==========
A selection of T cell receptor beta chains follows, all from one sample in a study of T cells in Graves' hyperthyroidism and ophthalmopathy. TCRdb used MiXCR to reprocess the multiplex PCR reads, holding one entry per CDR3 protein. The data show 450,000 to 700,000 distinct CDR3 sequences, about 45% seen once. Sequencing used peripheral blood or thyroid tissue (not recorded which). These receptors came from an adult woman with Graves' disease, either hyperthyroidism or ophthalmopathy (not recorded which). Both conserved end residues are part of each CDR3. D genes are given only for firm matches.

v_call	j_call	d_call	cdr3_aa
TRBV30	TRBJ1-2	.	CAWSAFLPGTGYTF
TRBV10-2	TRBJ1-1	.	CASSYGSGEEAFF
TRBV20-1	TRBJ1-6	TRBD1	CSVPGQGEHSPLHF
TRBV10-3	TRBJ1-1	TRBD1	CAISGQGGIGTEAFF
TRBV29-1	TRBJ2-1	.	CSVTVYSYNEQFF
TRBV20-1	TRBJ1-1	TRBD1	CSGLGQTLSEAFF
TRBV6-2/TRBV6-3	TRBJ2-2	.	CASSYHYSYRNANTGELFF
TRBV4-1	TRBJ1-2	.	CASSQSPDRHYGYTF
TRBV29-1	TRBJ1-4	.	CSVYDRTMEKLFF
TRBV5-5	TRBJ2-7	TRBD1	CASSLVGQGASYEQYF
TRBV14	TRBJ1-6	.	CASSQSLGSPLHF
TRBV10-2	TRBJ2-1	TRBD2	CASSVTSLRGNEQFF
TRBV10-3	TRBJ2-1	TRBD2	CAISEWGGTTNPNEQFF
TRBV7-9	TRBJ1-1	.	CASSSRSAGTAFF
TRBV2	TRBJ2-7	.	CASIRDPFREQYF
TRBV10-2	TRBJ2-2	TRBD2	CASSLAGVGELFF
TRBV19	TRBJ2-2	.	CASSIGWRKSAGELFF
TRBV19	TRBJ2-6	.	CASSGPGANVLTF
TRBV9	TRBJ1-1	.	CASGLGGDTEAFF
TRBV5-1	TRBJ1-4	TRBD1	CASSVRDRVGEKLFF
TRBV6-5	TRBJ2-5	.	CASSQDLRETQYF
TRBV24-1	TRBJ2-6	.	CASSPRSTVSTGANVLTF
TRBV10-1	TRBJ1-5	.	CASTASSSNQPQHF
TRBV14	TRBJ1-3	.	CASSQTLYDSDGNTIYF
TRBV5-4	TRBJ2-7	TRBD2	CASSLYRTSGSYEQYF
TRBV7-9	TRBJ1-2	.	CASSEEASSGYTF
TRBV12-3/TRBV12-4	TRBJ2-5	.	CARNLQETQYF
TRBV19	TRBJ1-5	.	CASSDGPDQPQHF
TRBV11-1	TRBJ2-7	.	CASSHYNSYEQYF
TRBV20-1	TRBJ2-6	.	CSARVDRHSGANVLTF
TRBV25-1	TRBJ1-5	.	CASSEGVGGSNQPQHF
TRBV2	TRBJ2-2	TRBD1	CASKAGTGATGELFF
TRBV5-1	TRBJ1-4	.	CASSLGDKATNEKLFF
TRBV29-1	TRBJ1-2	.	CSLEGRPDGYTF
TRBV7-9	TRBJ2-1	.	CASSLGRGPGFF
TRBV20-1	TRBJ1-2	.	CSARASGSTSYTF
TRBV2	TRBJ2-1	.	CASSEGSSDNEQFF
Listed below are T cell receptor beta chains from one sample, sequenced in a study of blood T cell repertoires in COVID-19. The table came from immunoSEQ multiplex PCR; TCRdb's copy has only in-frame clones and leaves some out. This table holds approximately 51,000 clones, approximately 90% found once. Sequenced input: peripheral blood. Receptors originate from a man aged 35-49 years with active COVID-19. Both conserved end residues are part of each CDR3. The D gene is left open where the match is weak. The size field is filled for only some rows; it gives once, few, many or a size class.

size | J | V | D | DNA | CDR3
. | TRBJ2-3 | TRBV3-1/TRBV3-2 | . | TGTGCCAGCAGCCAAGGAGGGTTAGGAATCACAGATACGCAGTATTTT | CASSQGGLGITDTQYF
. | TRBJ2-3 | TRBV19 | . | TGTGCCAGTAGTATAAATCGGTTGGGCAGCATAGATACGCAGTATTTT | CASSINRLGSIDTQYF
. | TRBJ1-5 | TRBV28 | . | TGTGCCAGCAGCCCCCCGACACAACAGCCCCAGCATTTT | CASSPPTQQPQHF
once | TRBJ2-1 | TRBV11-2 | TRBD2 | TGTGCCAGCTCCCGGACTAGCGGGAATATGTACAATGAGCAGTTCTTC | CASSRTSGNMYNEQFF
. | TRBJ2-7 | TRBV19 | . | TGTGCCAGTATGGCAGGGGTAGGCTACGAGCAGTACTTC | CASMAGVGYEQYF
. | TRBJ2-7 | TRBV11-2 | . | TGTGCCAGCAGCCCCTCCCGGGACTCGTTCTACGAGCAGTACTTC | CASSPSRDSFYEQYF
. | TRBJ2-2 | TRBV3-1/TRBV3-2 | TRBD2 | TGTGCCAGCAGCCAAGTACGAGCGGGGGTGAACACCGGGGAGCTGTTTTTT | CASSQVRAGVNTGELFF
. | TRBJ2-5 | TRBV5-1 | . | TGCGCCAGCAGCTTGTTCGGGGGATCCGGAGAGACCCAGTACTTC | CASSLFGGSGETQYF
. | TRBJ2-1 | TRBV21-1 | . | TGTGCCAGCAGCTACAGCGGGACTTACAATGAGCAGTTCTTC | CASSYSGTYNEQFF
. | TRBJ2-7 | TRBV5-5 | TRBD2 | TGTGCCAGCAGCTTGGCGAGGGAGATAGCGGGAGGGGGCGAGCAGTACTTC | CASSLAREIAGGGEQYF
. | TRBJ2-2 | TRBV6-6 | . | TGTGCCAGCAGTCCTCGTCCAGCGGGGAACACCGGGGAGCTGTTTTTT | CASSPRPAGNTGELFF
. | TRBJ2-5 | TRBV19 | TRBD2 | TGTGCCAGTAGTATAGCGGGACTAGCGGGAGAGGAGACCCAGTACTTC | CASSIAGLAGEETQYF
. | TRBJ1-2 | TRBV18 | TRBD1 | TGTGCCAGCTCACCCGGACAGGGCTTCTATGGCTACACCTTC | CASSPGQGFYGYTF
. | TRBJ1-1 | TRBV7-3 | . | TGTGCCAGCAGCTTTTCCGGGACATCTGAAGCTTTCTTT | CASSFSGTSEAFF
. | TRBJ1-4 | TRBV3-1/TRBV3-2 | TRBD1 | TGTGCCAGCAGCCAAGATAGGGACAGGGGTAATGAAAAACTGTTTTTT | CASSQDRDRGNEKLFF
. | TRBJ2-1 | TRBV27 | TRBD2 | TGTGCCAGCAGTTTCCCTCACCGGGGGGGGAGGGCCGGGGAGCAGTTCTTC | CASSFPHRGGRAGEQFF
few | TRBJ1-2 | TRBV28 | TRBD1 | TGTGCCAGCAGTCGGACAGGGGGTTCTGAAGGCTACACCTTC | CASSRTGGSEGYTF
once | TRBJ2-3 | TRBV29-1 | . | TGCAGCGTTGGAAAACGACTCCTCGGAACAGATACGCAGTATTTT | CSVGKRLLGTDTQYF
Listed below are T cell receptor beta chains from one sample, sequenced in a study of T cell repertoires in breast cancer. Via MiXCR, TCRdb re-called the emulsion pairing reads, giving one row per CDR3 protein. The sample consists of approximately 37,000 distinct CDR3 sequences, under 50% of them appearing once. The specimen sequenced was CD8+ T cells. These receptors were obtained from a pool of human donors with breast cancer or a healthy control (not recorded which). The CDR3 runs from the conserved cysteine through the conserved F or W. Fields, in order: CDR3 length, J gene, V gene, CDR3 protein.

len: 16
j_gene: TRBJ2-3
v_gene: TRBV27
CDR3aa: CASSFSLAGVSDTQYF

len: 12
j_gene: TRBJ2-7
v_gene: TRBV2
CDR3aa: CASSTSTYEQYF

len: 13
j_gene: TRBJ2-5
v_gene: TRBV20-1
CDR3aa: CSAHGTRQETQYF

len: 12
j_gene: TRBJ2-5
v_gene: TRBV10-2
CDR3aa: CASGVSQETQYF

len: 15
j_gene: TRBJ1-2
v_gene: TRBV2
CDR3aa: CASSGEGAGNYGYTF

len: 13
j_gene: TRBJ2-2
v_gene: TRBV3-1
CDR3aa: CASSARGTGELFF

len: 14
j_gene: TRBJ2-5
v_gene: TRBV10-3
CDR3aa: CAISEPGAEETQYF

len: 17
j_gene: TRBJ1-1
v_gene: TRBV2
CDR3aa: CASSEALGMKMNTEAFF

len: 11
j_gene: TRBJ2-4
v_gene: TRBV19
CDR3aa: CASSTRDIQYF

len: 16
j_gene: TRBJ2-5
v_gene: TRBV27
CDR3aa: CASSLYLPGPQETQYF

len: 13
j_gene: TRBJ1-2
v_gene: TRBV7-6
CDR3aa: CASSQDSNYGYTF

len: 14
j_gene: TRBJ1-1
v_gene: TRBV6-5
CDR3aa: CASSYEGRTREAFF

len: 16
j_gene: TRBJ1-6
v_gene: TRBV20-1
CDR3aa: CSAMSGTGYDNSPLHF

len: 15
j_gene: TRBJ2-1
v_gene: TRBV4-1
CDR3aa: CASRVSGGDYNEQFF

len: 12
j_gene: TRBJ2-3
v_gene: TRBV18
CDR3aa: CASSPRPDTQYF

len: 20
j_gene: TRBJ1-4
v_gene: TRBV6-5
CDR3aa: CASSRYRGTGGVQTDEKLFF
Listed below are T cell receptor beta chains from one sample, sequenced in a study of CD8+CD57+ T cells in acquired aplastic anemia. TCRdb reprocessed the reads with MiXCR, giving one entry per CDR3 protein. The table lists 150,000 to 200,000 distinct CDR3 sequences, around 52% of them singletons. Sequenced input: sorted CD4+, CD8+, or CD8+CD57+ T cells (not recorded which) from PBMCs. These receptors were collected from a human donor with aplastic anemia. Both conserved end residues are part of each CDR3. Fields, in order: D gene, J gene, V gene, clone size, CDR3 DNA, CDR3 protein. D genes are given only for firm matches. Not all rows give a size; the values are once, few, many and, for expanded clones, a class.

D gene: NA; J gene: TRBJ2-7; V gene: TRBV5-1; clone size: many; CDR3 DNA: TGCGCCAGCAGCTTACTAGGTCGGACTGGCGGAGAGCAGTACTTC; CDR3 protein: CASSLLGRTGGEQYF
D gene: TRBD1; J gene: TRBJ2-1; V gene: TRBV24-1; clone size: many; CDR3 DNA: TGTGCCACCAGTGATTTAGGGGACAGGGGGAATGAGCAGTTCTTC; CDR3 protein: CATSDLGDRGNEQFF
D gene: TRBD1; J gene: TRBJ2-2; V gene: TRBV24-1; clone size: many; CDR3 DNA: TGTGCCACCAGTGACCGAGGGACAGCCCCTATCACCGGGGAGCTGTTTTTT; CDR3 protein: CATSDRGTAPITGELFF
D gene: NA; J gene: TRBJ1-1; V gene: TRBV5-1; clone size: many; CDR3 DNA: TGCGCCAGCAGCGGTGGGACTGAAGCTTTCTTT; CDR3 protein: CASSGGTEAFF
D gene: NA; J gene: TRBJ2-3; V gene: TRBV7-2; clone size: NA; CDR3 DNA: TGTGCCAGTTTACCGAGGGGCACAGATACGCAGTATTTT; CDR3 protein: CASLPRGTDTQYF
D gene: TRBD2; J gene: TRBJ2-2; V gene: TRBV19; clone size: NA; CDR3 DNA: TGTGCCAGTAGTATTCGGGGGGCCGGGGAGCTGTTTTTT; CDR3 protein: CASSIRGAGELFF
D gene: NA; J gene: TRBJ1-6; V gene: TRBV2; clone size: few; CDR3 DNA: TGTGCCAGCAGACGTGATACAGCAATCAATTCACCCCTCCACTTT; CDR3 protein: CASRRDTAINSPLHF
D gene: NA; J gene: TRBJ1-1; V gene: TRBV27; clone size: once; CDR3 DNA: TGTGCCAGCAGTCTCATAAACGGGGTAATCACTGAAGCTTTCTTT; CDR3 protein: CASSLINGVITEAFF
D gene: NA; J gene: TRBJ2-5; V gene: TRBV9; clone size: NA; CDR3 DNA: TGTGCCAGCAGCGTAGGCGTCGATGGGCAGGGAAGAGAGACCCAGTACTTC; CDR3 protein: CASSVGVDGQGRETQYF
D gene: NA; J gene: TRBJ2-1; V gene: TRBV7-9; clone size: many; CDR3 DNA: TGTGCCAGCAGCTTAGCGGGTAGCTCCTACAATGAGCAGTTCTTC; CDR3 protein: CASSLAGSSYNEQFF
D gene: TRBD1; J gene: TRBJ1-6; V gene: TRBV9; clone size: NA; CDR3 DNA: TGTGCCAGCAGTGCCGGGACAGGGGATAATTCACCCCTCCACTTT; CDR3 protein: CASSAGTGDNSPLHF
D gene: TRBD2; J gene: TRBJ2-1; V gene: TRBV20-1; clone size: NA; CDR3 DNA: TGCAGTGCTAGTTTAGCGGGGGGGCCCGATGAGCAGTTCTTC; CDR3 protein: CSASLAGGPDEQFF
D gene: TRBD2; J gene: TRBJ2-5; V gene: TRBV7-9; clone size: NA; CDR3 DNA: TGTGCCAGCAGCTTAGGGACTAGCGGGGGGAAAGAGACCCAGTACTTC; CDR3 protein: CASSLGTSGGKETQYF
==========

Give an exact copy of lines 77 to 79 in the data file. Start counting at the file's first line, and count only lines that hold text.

len: 15
j_gene: TRBJ1-2
v_gene: TRBV2